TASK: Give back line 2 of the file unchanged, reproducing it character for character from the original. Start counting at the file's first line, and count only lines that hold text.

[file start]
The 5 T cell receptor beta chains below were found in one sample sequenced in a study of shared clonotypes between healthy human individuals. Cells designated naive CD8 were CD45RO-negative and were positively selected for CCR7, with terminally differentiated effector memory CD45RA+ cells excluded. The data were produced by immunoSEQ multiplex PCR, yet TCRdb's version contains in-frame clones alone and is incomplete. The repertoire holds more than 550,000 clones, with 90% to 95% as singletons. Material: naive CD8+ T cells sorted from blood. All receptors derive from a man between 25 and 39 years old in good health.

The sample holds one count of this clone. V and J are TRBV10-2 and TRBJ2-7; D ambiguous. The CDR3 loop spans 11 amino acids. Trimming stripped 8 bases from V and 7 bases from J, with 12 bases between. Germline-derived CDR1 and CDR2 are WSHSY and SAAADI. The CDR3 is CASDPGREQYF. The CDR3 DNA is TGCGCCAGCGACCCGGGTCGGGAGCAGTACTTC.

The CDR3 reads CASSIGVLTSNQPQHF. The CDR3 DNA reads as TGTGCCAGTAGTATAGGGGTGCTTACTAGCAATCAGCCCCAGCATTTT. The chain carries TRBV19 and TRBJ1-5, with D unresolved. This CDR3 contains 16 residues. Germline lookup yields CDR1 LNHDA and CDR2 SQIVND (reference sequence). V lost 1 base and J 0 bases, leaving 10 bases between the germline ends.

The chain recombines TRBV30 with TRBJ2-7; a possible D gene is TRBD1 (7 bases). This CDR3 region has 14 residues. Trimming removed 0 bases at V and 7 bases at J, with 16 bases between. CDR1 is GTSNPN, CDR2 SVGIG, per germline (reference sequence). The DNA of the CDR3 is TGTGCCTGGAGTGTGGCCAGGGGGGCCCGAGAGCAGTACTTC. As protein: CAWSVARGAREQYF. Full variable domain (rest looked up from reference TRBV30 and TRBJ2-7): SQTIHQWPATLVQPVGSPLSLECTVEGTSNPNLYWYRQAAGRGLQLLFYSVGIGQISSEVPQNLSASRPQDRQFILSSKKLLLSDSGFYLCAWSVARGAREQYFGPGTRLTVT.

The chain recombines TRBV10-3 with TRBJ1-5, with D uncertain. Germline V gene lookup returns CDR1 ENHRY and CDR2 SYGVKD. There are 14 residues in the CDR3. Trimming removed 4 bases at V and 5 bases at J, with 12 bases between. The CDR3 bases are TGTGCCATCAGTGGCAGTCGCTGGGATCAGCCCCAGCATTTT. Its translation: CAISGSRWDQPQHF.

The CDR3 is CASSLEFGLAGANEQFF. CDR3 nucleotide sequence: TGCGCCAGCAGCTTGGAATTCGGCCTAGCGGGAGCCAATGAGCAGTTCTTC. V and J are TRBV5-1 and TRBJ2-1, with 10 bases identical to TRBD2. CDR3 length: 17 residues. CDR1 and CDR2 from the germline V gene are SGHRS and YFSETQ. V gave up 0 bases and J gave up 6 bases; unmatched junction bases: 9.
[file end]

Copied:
The sample holds one count of this clone. V and J are TRBV10-2 and TRBJ2-7; D ambiguous. The CDR3 loop spans 11 amino acids. Trimming stripped 8 bases from V and 7 bases from J, with 12 bases between. Germline-derived CDR1 and CDR2 are WSHSY and SAAADI. The CDR3 is CASDPGREQYF. The CDR3 DNA is TGCGCCAGCGACCCGGGTCGGGAGCAGTACTTC.